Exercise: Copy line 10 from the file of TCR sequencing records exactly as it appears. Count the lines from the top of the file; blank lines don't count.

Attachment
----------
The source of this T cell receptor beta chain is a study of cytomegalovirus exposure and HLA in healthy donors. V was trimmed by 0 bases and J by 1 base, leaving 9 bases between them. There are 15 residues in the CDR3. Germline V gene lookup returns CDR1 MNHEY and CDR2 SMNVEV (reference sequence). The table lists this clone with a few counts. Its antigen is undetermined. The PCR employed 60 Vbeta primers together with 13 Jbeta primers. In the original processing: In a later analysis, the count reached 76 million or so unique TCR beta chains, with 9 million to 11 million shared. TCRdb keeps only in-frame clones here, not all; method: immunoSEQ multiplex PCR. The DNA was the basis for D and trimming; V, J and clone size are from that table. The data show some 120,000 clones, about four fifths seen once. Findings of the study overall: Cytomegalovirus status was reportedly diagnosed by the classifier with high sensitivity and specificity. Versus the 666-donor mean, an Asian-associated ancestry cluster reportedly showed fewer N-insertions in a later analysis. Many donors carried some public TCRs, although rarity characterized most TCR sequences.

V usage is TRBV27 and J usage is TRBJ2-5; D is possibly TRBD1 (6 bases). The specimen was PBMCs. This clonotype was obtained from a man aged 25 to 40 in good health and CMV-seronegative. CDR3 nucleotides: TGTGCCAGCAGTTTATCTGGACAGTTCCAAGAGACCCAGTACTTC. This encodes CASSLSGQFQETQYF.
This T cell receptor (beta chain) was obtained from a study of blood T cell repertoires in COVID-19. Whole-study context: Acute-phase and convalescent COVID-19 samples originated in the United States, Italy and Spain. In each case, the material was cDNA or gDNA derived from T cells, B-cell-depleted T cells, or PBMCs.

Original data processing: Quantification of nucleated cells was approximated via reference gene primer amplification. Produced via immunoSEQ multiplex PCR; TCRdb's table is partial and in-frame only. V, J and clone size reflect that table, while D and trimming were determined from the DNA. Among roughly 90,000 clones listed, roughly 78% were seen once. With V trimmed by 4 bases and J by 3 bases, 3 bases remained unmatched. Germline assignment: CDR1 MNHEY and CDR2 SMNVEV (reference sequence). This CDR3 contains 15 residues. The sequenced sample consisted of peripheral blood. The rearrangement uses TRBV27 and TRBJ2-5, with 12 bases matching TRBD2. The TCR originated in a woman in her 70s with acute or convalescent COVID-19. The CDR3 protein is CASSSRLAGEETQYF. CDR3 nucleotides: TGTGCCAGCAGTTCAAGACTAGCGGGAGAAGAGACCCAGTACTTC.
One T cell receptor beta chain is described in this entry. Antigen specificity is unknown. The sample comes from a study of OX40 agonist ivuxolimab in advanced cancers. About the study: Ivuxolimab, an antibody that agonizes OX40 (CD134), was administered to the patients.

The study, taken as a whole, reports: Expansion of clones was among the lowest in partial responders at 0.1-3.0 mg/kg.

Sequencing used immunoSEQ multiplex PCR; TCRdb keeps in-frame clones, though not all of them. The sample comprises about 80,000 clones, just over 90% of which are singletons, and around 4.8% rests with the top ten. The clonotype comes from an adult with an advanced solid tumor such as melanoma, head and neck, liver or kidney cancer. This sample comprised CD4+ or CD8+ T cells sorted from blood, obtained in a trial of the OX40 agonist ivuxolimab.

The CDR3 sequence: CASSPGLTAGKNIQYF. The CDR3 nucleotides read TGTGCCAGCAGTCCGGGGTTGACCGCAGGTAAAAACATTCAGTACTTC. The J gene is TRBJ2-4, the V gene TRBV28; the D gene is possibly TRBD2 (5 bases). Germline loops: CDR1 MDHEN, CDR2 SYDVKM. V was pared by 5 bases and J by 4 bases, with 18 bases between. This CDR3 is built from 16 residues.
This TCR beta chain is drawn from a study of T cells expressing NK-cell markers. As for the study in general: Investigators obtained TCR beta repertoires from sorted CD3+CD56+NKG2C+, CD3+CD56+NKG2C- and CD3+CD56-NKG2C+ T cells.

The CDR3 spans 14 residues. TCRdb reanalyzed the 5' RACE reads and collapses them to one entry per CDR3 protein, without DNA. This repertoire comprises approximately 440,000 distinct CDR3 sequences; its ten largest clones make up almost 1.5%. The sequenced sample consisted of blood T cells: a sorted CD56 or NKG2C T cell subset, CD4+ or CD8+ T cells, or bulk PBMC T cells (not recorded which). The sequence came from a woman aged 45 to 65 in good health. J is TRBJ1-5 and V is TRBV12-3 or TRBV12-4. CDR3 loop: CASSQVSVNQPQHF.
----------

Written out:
The CDR3 spans 14 residues. TCRdb reanalyzed the 5' RACE reads and collapses them to one entry per CDR3 protein, without DNA. This repertoire comprises approximately 440,000 distinct CDR3 sequences; its ten largest clones make up almost 1.5%. The sequenced sample consisted of blood T cells: a sorted CD56 or NKG2C T cell subset, CD4+ or CD8+ T cells, or bulk PBMC T cells (not recorded which). The sequence came from a woman aged 45 to 65 in good health. J is TRBJ1-5 and V is TRBV12-3 or TRBV12-4. CDR3 loop: CASSQVSVNQPQHF.